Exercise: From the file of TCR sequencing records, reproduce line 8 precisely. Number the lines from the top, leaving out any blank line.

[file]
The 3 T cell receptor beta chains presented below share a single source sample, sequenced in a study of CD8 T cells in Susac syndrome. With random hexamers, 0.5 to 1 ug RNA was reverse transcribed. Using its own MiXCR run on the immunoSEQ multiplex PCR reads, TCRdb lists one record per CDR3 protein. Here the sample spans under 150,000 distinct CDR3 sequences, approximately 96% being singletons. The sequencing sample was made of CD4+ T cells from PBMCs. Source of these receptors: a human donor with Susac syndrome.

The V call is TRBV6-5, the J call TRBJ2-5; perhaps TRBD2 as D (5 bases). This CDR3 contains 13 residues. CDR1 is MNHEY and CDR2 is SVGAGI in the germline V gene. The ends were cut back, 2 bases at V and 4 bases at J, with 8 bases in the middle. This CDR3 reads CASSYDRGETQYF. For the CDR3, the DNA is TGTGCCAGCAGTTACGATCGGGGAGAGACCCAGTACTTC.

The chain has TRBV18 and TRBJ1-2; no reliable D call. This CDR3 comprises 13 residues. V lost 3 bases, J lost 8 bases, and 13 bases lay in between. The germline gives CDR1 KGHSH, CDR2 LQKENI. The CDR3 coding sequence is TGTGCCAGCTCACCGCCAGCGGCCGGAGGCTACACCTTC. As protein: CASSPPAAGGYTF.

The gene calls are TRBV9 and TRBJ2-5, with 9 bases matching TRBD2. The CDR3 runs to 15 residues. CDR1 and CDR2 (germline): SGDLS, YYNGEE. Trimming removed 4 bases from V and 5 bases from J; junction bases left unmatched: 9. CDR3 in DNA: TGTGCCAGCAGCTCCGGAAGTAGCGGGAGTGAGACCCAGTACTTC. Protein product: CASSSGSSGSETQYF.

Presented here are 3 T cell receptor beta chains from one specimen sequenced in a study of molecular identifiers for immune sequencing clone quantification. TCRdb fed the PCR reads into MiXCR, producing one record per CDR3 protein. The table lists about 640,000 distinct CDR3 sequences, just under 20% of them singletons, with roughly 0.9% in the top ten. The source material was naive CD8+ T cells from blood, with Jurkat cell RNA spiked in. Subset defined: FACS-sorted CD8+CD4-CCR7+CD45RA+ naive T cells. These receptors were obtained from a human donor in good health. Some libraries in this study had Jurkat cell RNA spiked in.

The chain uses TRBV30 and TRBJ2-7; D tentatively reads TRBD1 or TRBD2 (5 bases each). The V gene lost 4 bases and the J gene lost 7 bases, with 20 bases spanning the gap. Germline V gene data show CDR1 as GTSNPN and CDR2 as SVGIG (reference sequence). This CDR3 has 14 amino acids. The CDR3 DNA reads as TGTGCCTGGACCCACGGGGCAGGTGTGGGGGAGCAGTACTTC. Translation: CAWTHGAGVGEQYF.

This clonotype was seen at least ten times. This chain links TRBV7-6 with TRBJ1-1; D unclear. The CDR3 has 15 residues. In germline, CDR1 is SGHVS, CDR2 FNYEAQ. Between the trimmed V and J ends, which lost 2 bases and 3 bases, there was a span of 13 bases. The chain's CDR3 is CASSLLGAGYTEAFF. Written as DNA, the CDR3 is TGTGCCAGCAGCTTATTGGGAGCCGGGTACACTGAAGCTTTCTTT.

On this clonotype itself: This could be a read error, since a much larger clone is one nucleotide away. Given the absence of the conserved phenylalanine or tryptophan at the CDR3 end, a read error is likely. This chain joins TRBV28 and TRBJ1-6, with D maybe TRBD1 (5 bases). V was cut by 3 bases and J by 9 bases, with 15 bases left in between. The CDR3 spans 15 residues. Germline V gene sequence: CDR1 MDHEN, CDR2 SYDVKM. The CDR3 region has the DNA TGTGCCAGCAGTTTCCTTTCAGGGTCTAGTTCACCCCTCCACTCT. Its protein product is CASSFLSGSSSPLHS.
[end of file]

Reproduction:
On this clonotype itself: This could be a read error, since a much larger clone is one nucleotide away. Given the absence of the conserved phenylalanine or tryptophan at the CDR3 end, a read error is likely. This chain joins TRBV28 and TRBJ1-6, with D maybe TRBD1 (5 bases). V was cut by 3 bases and J by 9 bases, with 15 bases left in between. The CDR3 spans 15 residues. Germline V gene sequence: CDR1 MDHEN, CDR2 SYDVKM. The CDR3 region has the DNA TGTGCCAGCAGTTTCCTTTCAGGGTCTAGTTCACCCCTCCACTCT. Its protein product is CASSFLSGSSSPLHS.